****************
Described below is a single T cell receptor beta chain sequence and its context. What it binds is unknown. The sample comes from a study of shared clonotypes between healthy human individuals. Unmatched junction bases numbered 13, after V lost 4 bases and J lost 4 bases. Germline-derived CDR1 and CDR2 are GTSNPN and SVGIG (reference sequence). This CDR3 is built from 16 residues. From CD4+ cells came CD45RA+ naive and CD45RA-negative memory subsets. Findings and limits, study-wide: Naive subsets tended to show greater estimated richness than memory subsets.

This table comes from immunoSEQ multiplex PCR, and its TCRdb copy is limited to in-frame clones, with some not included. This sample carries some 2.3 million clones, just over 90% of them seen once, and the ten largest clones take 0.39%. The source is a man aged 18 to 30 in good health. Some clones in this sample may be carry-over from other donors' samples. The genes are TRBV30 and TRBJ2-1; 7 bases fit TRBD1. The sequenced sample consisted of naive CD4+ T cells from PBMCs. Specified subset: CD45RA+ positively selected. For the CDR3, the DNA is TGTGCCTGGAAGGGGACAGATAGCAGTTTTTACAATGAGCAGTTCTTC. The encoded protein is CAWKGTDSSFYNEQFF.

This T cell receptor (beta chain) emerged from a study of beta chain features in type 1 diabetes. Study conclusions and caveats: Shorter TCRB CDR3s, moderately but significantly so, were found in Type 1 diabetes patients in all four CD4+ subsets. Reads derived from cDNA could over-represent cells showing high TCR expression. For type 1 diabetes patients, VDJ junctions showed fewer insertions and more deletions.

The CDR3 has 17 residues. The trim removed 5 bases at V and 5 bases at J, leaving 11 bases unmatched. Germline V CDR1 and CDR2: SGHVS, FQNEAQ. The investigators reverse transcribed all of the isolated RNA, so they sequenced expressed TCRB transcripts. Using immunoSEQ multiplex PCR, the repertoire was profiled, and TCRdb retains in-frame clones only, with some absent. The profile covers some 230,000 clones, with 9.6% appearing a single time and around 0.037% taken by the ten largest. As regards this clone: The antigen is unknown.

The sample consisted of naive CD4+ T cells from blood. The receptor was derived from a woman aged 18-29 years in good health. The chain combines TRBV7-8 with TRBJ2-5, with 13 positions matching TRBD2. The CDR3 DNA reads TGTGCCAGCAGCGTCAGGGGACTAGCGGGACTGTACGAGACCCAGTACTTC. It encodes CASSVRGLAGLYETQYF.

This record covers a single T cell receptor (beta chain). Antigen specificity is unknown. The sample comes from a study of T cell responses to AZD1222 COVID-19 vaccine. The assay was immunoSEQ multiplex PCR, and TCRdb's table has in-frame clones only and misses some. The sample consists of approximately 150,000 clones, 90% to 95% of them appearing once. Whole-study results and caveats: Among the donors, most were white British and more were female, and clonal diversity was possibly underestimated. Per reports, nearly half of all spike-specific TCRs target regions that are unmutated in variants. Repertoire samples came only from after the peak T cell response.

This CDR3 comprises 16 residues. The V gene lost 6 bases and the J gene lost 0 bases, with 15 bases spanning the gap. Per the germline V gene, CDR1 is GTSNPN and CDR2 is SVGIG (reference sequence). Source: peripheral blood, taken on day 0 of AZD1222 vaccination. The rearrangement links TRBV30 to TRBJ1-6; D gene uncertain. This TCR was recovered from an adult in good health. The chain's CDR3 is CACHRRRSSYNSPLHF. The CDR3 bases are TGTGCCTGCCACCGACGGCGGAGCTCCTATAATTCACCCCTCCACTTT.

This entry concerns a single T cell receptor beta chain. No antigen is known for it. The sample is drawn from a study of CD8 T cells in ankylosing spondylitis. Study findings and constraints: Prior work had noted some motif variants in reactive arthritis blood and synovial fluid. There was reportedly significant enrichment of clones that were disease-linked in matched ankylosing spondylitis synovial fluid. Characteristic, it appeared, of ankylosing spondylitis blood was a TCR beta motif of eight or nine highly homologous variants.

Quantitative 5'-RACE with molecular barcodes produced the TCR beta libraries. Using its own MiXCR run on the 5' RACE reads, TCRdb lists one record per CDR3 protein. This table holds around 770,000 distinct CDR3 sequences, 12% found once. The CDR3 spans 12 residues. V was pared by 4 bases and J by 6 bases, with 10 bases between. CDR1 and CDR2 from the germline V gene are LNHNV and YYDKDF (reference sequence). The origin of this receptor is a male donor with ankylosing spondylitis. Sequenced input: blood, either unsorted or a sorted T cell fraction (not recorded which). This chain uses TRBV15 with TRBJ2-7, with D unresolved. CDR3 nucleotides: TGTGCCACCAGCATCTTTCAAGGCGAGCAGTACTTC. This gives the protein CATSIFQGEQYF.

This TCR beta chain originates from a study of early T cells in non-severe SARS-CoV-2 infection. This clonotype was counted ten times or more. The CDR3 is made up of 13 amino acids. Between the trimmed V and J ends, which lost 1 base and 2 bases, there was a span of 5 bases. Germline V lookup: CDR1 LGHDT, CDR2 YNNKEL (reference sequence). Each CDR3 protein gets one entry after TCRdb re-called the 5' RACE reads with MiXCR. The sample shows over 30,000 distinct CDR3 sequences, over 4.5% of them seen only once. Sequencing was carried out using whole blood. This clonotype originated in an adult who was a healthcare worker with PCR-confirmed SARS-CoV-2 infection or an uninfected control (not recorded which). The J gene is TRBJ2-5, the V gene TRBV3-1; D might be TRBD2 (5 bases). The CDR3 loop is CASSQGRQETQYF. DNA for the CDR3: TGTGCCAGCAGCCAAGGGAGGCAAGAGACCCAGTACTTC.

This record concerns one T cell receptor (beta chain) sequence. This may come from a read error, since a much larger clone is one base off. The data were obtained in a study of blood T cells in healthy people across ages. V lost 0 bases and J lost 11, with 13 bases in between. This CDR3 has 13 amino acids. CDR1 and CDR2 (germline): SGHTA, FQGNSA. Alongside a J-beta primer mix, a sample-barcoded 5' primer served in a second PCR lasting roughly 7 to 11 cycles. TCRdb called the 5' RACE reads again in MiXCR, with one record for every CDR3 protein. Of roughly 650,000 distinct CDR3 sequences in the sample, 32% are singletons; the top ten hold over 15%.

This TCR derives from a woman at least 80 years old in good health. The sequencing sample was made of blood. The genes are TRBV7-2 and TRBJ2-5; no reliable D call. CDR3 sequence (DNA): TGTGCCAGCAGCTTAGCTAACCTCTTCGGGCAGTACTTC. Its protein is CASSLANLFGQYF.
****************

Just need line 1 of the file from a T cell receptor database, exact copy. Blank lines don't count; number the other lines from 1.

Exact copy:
Described below is a single T cell receptor beta chain sequence and its context. What it binds is unknown. The sample comes from a study of shared clonotypes between healthy human individuals. Unmatched junction bases numbered 13, after V lost 4 bases and J lost 4 bases. Germline-derived CDR1 and CDR2 are GTSNPN and SVGIG (reference sequence). This CDR3 is built from 16 residues. From CD4+ cells came CD45RA+ naive and CD45RA-negative memory subsets. Findings and limits, study-wide: Naive subsets tended to show greater estimated richness than memory subsets.